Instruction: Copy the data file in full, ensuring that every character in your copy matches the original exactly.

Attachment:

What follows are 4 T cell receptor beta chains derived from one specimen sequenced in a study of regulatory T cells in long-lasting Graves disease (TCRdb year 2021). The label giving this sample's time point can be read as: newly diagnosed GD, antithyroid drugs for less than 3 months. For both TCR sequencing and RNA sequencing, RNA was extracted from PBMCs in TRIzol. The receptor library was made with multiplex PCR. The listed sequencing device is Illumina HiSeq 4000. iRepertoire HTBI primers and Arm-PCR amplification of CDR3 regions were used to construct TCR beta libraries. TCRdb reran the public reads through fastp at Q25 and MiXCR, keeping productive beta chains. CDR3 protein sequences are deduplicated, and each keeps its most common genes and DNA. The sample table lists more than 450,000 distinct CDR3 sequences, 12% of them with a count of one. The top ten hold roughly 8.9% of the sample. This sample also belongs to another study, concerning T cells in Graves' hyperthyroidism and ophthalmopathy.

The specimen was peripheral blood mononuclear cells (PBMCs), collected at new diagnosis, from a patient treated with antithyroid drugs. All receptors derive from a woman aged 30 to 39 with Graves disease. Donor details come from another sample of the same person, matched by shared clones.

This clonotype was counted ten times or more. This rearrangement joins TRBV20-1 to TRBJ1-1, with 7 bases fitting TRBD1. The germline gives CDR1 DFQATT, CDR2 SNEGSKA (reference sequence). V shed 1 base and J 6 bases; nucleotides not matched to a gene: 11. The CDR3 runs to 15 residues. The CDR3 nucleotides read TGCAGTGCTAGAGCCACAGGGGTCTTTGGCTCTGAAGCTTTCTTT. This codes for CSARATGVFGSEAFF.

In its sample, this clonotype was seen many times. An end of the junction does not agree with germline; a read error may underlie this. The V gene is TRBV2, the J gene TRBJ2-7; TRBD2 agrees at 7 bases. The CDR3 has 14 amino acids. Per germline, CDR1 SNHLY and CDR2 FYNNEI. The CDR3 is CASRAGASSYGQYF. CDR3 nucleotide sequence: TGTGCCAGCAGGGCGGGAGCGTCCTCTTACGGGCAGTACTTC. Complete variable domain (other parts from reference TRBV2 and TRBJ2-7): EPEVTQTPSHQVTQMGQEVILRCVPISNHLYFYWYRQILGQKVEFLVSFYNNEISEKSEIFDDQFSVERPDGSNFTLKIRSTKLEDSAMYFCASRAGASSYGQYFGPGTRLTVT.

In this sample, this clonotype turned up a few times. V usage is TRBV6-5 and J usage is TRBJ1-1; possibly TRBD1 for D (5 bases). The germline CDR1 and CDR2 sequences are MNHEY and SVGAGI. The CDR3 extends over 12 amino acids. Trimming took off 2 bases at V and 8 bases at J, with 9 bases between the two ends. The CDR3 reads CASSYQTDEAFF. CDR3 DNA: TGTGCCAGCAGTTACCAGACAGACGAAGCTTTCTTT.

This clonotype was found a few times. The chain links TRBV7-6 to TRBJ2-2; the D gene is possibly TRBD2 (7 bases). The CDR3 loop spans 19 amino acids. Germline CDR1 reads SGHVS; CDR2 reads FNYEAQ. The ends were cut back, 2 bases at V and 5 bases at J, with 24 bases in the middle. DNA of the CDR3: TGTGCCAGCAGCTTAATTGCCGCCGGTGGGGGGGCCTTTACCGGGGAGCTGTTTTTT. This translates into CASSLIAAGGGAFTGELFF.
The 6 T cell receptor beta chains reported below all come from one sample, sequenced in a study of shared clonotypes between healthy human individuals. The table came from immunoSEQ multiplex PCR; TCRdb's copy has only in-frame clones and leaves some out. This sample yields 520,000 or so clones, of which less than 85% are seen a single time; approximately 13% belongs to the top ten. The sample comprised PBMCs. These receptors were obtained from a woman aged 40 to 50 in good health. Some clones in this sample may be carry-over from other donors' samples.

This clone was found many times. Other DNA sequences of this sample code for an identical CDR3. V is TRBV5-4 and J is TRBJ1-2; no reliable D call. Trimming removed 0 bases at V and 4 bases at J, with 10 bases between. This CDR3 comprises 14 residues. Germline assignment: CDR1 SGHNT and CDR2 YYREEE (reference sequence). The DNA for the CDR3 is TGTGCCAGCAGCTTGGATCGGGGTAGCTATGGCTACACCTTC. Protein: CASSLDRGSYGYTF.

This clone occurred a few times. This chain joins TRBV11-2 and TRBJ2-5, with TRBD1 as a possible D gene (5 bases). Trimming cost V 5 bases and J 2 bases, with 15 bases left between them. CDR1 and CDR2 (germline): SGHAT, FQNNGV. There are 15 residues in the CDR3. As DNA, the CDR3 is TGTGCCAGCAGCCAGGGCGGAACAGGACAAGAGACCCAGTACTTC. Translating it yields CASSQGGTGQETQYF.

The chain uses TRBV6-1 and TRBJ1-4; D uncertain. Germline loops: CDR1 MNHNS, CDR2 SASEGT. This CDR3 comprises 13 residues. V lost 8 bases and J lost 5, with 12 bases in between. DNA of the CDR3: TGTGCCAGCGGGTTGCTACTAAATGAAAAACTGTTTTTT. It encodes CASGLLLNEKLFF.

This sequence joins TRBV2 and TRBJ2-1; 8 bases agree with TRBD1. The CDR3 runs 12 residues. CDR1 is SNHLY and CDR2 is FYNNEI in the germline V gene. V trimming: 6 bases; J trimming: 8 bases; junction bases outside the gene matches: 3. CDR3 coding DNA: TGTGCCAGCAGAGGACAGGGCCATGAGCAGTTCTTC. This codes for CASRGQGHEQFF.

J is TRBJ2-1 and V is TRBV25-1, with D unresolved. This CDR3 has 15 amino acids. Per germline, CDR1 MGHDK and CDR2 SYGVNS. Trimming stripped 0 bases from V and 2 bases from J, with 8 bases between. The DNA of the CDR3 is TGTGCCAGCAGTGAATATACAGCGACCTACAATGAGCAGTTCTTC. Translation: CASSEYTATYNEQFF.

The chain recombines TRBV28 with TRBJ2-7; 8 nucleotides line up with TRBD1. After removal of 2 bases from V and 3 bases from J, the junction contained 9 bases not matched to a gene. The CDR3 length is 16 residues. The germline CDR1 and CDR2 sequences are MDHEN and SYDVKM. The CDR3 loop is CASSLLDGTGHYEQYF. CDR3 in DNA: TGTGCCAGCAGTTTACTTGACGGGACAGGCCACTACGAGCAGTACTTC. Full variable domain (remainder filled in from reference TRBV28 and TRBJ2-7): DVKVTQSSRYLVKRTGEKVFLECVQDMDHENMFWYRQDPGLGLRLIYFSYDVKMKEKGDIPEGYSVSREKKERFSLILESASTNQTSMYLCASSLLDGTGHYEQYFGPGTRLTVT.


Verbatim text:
What follows are 4 T cell receptor beta chains derived from one specimen sequenced in a study of regulatory T cells in long-lasting Graves disease (TCRdb year 2021). The label giving this sample's time point can be read as: newly diagnosed GD, antithyroid drugs for less than 3 months. For both TCR sequencing and RNA sequencing, RNA was extracted from PBMCs in TRIzol. The receptor library was made with multiplex PCR. The listed sequencing device is Illumina HiSeq 4000. iRepertoire HTBI primers and Arm-PCR amplification of CDR3 regions were used to construct TCR beta libraries. TCRdb reran the public reads through fastp at Q25 and MiXCR, keeping productive beta chains. CDR3 protein sequences are deduplicated, and each keeps its most common genes and DNA. The sample table lists more than 450,000 distinct CDR3 sequences, 12% of them with a count of one. The top ten hold roughly 8.9% of the sample. This sample also belongs to another study, concerning T cells in Graves' hyperthyroidism and ophthalmopathy.

The specimen was peripheral blood mononuclear cells (PBMCs), collected at new diagnosis, from a patient treated with antithyroid drugs. All receptors derive from a woman aged 30 to 39 with Graves disease. Donor details come from another sample of the same person, matched by shared clones.

This clonotype was counted ten times or more. This rearrangement joins TRBV20-1 to TRBJ1-1, with 7 bases fitting TRBD1. The germline gives CDR1 DFQATT, CDR2 SNEGSKA (reference sequence). V shed 1 base and J 6 bases; nucleotides not matched to a gene: 11. The CDR3 runs to 15 residues. The CDR3 nucleotides read TGCAGTGCTAGAGCCACAGGGGTCTTTGGCTCTGAAGCTTTCTTT. This codes for CSARATGVFGSEAFF.

In its sample, this clonotype was seen many times. An end of the junction does not agree with germline; a read error may underlie this. The V gene is TRBV2, the J gene TRBJ2-7; TRBD2 agrees at 7 bases. The CDR3 has 14 amino acids. Per germline, CDR1 SNHLY and CDR2 FYNNEI. The CDR3 is CASRAGASSYGQYF. CDR3 nucleotide sequence: TGTGCCAGCAGGGCGGGAGCGTCCTCTTACGGGCAGTACTTC. Complete variable domain (other parts from reference TRBV2 and TRBJ2-7): EPEVTQTPSHQVTQMGQEVILRCVPISNHLYFYWYRQILGQKVEFLVSFYNNEISEKSEIFDDQFSVERPDGSNFTLKIRSTKLEDSAMYFCASRAGASSYGQYFGPGTRLTVT.

In this sample, this clonotype turned up a few times. V usage is TRBV6-5 and J usage is TRBJ1-1; possibly TRBD1 for D (5 bases). The germline CDR1 and CDR2 sequences are MNHEY and SVGAGI. The CDR3 extends over 12 amino acids. Trimming took off 2 bases at V and 8 bases at J, with 9 bases between the two ends. The CDR3 reads CASSYQTDEAFF. CDR3 DNA: TGTGCCAGCAGTTACCAGACAGACGAAGCTTTCTTT.

This clonotype was found a few times. The chain links TRBV7-6 to TRBJ2-2; the D gene is possibly TRBD2 (7 bases). The CDR3 loop spans 19 amino acids. Germline CDR1 reads SGHVS; CDR2 reads FNYEAQ. The ends were cut back, 2 bases at V and 5 bases at J, with 24 bases in the middle. DNA of the CDR3: TGTGCCAGCAGCTTAATTGCCGCCGGTGGGGGGGCCTTTACCGGGGAGCTGTTTTTT. This translates into CASSLIAAGGGAFTGELFF.
The 6 T cell receptor beta chains reported below all come from one sample, sequenced in a study of shared clonotypes between healthy human individuals. The table came from immunoSEQ multiplex PCR; TCRdb's copy has only in-frame clones and leaves some out. This sample yields 520,000 or so clones, of which less than 85% are seen a single time; approximately 13% belongs to the top ten. The sample comprised PBMCs. These receptors were obtained from a woman aged 40 to 50 in good health. Some clones in this sample may be carry-over from other donors' samples.

This clone was found many times. Other DNA sequences of this sample code for an identical CDR3. V is TRBV5-4 and J is TRBJ1-2; no reliable D call. Trimming removed 0 bases at V and 4 bases at J, with 10 bases between. This CDR3 comprises 14 residues. Germline assignment: CDR1 SGHNT and CDR2 YYREEE (reference sequence). The DNA for the CDR3 is TGTGCCAGCAGCTTGGATCGGGGTAGCTATGGCTACACCTTC. Protein: CASSLDRGSYGYTF.

This clone occurred a few times. This chain joins TRBV11-2 and TRBJ2-5, with TRBD1 as a possible D gene (5 bases). Trimming cost V 5 bases and J 2 bases, with 15 bases left between them. CDR1 and CDR2 (germline): SGHAT, FQNNGV. There are 15 residues in the CDR3. As DNA, the CDR3 is TGTGCCAGCAGCCAGGGCGGAACAGGACAAGAGACCCAGTACTTC. Translating it yields CASSQGGTGQETQYF.

The chain uses TRBV6-1 and TRBJ1-4; D uncertain. Germline loops: CDR1 MNHNS, CDR2 SASEGT. This CDR3 comprises 13 residues. V lost 8 bases and J lost 5, with 12 bases in between. DNA of the CDR3: TGTGCCAGCGGGTTGCTACTAAATGAAAAACTGTTTTTT. It encodes CASGLLLNEKLFF.

This sequence joins TRBV2 and TRBJ2-1; 8 bases agree with TRBD1. The CDR3 runs 12 residues. CDR1 is SNHLY and CDR2 is FYNNEI in the germline V gene. V trimming: 6 bases; J trimming: 8 bases; junction bases outside the gene matches: 3. CDR3 coding DNA: TGTGCCAGCAGAGGACAGGGCCATGAGCAGTTCTTC. This codes for CASRGQGHEQFF.

J is TRBJ2-1 and V is TRBV25-1, with D unresolved. This CDR3 has 15 amino acids. Per germline, CDR1 MGHDK and CDR2 SYGVNS. Trimming stripped 0 bases from V and 2 bases from J, with 8 bases between. The DNA of the CDR3 is TGTGCCAGCAGTGAATATACAGCGACCTACAATGAGCAGTTCTTC. Translation: CASSEYTATYNEQFF.

The chain recombines TRBV28 with TRBJ2-7; 8 nucleotides line up with TRBD1. After removal of 2 bases from V and 3 bases from J, the junction contained 9 bases not matched to a gene. The CDR3 length is 16 residues. The germline CDR1 and CDR2 sequences are MDHEN and SYDVKM. The CDR3 loop is CASSLLDGTGHYEQYF. CDR3 in DNA: TGTGCCAGCAGTTTACTTGACGGGACAGGCCACTACGAGCAGTACTTC. Full variable domain (remainder filled in from reference TRBV28 and TRBJ2-7): DVKVTQSSRYLVKRTGEKVFLECVQDMDHENMFWYRQDPGLGLRLIYFSYDVKMKEKGDIPEGYSVSREKKERFSLILESASTNQTSMYLCASSLLDGTGHYEQYFGPGTRLTVT.